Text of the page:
When we think of the phrase quid pro quo, “something for something,” we typically think of sexual harassment in the workplace. The presumption is in cases of sexual harassment is that a boss or supervisor will make unwanted advances towards their subordinate employees in exchange for work benefits or under threat of termination. But quid pro quo comes in multiple forms, and corporations should be vigilant of such activity within their organization, or risk a harmful malignancy in their corporate culture that will ultimately have negative consequences.
In the context of sexual harassment, quid pro quo means that an employee has been subjected to unwelcome advances as a term of their employment. This obviously constitutes a hostile work environment, and while it is morally repugnant to ignore such behavior, there are also negative consequences that impact the entire business. A hostile work environment can cause disruptions to daily operations that are costly for the business or organization. A person who is subjected to sexual harassment from a superior or other coworker is typically not as engaged as other employees. They do not dedicate the same level of focus to their work as they would in a non-hostile work environment. They tend to make more mistakes, and be more inclined to malinger in order to avoid their circumstances. This can lead to loss of productivity that may ultimately affect the corporation’s bottom line. It also poisons the cycle of corporate culture. As the affected employee disengages from their position, it can have a ripple effect throughout the workplace that will cause the corporate culture to rot.
Another form of quid pro quo that is less covered by media is bribery. Under the definition of “something for something,” bribery can occur between clients and their contractors, between contractors and businesses, or between businesses. When it occurs between businesses, this is typically the result of a mutually beneficial agreement. In another scenario businesses might also pay government officials for preferential treatment that would effect their bottom line. According to the Harvard Business Review, “Studies show that [corporate bribery] is also counterproductive resulting in lower profit margins, return on equity, and employee morale; costly delays as players haggle over the size of the kickback; and poverty and poor governance in the markets where they’re paid.” It goes on to say that according to the World Bank, “roughly one-third of firms around the world use kickbacks, paying an estimated total of $400 billion a year.”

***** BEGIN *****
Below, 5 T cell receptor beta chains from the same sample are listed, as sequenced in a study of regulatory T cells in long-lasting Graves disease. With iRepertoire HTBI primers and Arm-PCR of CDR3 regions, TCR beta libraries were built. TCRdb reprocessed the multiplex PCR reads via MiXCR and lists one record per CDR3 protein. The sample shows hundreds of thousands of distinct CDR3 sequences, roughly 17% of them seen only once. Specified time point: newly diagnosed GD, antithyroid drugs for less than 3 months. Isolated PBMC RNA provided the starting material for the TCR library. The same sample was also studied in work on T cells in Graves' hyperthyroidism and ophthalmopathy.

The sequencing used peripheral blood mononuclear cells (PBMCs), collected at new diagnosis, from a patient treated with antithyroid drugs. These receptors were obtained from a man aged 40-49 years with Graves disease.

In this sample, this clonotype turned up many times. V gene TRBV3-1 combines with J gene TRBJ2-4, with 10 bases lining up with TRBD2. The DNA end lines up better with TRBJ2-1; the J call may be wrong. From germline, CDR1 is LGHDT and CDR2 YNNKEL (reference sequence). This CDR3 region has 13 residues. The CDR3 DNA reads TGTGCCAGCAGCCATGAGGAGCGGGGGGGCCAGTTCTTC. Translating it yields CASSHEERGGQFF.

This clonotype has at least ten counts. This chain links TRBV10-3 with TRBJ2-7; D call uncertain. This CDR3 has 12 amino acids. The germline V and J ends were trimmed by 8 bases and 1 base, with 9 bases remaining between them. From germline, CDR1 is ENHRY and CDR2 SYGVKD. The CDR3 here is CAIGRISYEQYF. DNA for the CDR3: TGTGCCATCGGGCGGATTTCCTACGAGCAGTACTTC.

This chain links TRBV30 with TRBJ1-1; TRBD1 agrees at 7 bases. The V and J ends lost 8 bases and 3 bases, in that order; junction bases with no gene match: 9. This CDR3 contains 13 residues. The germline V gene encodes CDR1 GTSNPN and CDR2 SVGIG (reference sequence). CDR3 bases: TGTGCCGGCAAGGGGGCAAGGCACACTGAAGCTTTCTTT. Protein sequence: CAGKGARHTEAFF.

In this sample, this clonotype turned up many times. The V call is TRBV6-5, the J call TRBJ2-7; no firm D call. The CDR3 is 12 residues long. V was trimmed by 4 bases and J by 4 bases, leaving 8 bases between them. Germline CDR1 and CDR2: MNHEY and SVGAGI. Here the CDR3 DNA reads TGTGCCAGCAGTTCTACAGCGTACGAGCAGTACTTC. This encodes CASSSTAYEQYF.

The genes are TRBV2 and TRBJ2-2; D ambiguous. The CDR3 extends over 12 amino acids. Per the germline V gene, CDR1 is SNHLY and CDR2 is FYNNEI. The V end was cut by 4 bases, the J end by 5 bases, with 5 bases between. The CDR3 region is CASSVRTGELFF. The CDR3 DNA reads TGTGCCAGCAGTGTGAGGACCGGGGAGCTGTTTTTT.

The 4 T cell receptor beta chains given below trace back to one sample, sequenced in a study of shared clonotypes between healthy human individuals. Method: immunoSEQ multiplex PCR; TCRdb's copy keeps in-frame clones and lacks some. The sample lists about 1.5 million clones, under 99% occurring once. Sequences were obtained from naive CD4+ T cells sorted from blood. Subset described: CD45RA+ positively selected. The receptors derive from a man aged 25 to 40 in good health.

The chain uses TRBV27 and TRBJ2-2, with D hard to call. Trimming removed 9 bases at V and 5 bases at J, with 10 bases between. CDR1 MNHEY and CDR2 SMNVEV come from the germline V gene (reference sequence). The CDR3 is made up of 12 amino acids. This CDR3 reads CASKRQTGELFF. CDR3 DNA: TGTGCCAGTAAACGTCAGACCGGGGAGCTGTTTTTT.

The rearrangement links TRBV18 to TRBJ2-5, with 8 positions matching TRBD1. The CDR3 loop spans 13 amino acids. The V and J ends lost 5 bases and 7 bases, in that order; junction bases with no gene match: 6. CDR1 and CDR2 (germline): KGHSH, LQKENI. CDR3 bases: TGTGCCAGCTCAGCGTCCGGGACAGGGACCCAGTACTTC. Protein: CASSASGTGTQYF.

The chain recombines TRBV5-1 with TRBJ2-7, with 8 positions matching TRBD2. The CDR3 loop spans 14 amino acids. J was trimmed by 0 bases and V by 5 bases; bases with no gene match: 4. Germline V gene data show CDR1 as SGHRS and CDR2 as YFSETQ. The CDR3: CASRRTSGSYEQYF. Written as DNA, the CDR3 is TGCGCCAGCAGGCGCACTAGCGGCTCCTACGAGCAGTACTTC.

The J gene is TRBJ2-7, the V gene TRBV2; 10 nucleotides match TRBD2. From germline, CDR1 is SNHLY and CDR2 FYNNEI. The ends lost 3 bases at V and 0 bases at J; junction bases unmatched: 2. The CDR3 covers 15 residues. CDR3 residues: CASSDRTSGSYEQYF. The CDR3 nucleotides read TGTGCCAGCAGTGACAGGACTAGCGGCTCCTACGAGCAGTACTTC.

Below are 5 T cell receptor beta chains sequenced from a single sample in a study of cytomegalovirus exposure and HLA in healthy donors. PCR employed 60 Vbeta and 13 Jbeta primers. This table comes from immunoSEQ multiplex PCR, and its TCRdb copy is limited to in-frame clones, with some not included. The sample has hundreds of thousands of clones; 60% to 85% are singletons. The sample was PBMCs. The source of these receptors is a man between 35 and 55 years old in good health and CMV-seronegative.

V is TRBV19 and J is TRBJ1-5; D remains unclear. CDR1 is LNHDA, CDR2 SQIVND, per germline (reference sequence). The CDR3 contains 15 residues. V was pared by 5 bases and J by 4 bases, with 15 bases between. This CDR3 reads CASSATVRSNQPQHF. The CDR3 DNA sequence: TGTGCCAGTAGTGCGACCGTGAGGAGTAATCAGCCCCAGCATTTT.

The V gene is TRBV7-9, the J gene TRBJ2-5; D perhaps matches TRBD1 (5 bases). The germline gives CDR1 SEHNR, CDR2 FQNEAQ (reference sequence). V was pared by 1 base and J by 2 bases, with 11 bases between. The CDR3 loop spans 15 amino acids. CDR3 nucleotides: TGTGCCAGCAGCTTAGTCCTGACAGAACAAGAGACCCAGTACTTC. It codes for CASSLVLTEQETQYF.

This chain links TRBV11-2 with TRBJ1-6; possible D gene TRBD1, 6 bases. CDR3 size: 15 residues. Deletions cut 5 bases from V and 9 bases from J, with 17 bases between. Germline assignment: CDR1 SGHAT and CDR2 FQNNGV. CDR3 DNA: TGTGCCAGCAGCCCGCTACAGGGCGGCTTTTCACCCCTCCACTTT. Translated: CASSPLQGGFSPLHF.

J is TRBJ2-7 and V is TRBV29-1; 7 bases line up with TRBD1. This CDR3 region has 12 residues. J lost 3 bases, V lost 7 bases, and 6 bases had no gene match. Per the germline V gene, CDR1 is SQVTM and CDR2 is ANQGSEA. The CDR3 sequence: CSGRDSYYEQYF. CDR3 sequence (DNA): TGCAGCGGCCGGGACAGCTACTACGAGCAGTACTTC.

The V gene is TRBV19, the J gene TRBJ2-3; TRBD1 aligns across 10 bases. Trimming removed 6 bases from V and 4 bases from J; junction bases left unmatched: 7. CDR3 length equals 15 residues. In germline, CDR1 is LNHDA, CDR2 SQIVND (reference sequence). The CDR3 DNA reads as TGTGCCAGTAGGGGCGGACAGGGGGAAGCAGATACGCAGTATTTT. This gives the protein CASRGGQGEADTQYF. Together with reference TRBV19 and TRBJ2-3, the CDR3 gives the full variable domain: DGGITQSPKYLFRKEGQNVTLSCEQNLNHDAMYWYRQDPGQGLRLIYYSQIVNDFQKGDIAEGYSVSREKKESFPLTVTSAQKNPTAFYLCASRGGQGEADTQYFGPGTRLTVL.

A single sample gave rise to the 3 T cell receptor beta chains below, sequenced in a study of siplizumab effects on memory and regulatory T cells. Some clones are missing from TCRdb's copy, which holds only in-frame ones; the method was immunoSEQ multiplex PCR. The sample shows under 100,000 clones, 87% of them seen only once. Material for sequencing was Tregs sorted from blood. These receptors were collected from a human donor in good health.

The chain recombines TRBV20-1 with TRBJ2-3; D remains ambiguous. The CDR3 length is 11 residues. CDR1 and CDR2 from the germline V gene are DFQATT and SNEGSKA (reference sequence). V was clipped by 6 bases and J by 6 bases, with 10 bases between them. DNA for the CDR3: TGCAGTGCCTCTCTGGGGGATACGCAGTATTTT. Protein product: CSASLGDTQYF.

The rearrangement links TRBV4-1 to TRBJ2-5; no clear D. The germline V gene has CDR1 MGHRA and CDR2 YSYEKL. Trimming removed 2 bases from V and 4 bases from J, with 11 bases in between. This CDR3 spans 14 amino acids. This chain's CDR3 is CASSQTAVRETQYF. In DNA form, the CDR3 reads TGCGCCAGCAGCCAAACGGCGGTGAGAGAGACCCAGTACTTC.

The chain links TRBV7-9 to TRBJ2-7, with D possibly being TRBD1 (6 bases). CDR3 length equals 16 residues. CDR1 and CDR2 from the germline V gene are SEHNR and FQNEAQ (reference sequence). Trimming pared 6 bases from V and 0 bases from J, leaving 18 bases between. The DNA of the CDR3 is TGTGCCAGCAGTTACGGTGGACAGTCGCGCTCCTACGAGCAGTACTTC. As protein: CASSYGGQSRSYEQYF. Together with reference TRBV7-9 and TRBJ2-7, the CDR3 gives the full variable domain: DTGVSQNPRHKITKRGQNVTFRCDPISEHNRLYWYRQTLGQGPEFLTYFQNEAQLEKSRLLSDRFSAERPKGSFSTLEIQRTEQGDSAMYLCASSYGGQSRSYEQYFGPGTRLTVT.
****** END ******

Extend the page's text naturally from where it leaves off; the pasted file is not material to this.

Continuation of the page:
Quid pro quo situations like sexual harassment and bribery also open the business or organization up to a parade of legal action and bad press that can ultimately devastate a company. Both corporations and nonprofits alike have seen whistle-blowers go to the government or the press if their concerns are not being heard from within the organization. Perhaps there is a sexual predator in the organization who was not terminated following a comprehensive investigation, or the investigation was not comprehensive at all. Many corporations might incorrectly assume that it is easier to push the problem under the rug rather than deal with the costs of turnover—interviewing a replacement, vetting applicants, and then devoting resources to training and onboarding. However, should the circumstances of the quid pro quo every become public, the costs of ignoring the problem will eventually be paid in full in litigation costs, bad press, and loss of business.
If you suspect there is quid pro quo going on in your business or organization, you can find answers with Lauth Investigations International. Lauth’s team of private investigators is comprised of former military and law enforcement personnel who are highly-trained in intelligence operations in corporate settings. We can perform background checks, initiate discrete undercover operations, offer top-notch surveillance, and provide expert recommendations for our clients. We carry a stellar A+ rating with the Better Business Bureau and are available 24/7 for our clients.
Internal investigations are a tricky and turbulent tide that intimidates many corporations and organizations into staying out of the water all together. Internal investigations can be costly and draw on precious time and resources that are needed elsewhere within the organization. Employees within the corporation or organization might not have the necessary training to conduct a comprehensive, unbiased investigation. However, leadership across the board is beginning to realize that the status quo is no longer acceptable, and must clarify their definition of due-diligence and compliance.
When there are pervasive issues in your corporation or organization, internal investigations are a necessary evil to get to the root of the problem. In recent years, the public’s interest in internal investigations continues to grow as individuals seek to break the culture of silence that surrounds many industries. This is in the interest of ultimately changing the professional climate that allows abuses and misconduct to occur within the organization. Cultural waves of awareness and learning—like those that occurred during the #MeToo movement, and the genesis of the Black Lives Matter movement—bring more attention to some of corporate America’s most pervasive issues, including sexual harassment, racism, and discrimination. Now leadership is seeking the advice of consultants and risk management experts in order to erode bigoted phenomena from their workplace.